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At 9:00 AM MDT, Hurricane Irene was located some 330 miles SSW of Cape Hatteras, North Carolina. She is moving off to the north at 14 mph. Irene has sustained winds of 105 mph with gusts to near 125 mph. Her central pressure is down to 946 millibars, or 27.93" of mercury.
Irene is huge, nearly 500 miles wide, and has to the potential to grow even bigger in aerial coverage. Irene is fixing to move over some very warm waters, as she nears the Outer Banks of North Carolina tomorrow morning. Currently she is forecast to move inland just after daybreak tomorrow, and then continue her track northward Saturday into Sunday into Southern New England.
Irene is forecast to strengthen between now and tomorrow morning when she moves inland across Eastern North Carolina, near the Outer Banks. She could come inland as a Major Hurricane, a Category 3! She has the real possibility of becoming a history maker!
More than 9 million (no that's not a typo people) are under Hurricane Watches or Warnings, and this number is expected to go up. Irene compares in size to Hurricane Ike. This may be the worst storm that most people along the Eastern US Seaboard, and Southern New England have experienced since 1944.
"With dangerous Hurricane Irene drawing closer to the East Coast, numerous large-scale evacuations are under way from the Carolinas north to the New York City area.
Thousands more near the Northeast coast could be told to evacuate later today, as confidence increases in Irene becoming one of the worst hurricanes to impact the region in decades.
The AccuWeather.com Hurricane Center continues to forecast Irene's landfall Saturday evening in eastern North Carolina as a major hurricane before a perilous encounter with the mid-Atlantic coast and New York City Sunday.
Such a track will impact millions, and officials are taking no chances by making evacuations mandatory and stressing that interrupted transportation will hinder any chances of emergency rescues."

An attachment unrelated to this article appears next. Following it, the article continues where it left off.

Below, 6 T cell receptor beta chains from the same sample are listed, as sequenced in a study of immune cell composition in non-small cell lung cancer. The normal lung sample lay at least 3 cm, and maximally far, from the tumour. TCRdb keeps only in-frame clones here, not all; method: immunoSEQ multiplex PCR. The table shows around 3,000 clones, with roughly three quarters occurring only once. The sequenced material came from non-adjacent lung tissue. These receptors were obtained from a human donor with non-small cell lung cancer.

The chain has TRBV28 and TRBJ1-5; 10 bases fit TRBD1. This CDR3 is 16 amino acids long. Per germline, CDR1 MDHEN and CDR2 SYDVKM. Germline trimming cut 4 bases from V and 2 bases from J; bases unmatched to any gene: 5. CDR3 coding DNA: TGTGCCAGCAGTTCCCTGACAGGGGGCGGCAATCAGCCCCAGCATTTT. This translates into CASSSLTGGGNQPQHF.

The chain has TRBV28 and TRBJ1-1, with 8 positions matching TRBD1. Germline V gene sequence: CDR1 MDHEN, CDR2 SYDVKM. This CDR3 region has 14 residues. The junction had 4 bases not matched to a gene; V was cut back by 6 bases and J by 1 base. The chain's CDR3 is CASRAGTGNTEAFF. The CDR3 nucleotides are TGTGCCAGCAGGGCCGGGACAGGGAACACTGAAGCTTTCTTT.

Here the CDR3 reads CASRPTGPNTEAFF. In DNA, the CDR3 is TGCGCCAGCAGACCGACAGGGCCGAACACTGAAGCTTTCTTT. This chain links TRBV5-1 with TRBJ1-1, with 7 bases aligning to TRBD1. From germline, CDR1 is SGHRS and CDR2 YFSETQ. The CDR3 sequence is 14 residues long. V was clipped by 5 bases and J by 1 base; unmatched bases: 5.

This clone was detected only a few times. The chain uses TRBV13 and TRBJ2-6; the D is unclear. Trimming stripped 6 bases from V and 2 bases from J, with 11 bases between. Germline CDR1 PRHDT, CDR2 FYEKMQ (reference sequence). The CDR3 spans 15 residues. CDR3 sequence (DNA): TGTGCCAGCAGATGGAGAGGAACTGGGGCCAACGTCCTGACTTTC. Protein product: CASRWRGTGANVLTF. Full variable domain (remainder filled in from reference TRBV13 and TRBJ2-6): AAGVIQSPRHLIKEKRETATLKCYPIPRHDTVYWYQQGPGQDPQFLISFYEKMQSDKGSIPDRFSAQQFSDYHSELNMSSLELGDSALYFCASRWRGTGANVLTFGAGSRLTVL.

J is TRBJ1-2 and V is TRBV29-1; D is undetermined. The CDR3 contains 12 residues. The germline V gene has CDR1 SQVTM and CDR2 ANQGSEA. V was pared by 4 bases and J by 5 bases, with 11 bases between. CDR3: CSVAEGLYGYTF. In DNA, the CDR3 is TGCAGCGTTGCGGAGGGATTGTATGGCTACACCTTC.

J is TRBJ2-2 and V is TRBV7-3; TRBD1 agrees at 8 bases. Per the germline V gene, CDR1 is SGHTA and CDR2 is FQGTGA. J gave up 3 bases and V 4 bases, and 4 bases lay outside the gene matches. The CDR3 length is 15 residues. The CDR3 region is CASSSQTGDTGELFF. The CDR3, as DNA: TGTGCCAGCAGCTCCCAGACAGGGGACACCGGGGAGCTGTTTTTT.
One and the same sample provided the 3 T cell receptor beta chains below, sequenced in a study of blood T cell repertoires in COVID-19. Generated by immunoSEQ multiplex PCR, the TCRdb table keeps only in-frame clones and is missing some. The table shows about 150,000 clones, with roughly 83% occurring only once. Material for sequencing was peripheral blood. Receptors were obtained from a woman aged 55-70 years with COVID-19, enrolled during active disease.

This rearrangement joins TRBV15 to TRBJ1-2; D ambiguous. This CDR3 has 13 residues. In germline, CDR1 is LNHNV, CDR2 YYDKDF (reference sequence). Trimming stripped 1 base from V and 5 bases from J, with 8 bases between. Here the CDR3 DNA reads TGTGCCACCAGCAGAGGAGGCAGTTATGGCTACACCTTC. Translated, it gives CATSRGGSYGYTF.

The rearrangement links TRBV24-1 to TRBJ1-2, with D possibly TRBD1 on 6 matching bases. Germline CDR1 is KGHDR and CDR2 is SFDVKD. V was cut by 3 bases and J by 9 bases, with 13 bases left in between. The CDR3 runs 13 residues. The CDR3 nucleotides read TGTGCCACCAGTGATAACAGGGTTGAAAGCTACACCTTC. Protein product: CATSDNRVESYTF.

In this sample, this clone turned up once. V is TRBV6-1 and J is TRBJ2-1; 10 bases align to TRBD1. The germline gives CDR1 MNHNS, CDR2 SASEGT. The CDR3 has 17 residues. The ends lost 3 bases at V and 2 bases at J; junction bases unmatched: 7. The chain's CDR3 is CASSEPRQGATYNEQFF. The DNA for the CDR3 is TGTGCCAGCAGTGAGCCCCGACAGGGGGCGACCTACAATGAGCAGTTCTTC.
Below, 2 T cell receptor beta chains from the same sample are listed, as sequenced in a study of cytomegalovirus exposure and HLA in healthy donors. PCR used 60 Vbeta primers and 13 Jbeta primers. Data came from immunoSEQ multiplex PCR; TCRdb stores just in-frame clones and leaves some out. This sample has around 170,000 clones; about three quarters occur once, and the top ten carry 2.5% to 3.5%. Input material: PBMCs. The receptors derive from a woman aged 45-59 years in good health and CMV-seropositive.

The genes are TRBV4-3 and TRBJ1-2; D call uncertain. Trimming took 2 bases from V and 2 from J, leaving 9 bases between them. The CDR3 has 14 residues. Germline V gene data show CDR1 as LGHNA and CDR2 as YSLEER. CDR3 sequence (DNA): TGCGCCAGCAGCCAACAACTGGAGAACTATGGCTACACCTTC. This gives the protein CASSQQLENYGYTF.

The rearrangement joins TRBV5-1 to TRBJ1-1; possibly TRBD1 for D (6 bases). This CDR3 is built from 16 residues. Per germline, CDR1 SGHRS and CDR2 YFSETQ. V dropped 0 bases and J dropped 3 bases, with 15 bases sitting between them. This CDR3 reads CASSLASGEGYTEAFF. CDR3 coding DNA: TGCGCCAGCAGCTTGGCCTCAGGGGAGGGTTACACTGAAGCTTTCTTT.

"AccuWeather.com Hurricane Center meteorologists continue to forecast Hurricane Irene will strike the Outer Banks of North Carolina on Saturday before taking aim at themid-Atlantic, New York City and New England.
Mandatory evacuation orders have been issued for thousands of coastal residents from North Carolina north to the New York City area, with many more sure to follow.
After the North Carolina landfall, Irene will pass close to or over the Delmarva Peninsula and New Jersey, then move on to the New York City area and interior New England.
The northern portion of this track is farther west and a bit slower than forecast earlier this week, and will result in more serious problems with heavy rain and damaging wind gusts farther west in New England and the northern mid-Atlantic.
Areas near and west of the center of Irene will have dangerous conditions related to flash and urban flooding. The flooding may be intensified in areas that have received torrential rainfall recently this month, such as coastal areas of the Northeast.
Areas near and east of the center of Irene will experience the strongest winds and related damage.
The Truth Is Stranger Than Fiction!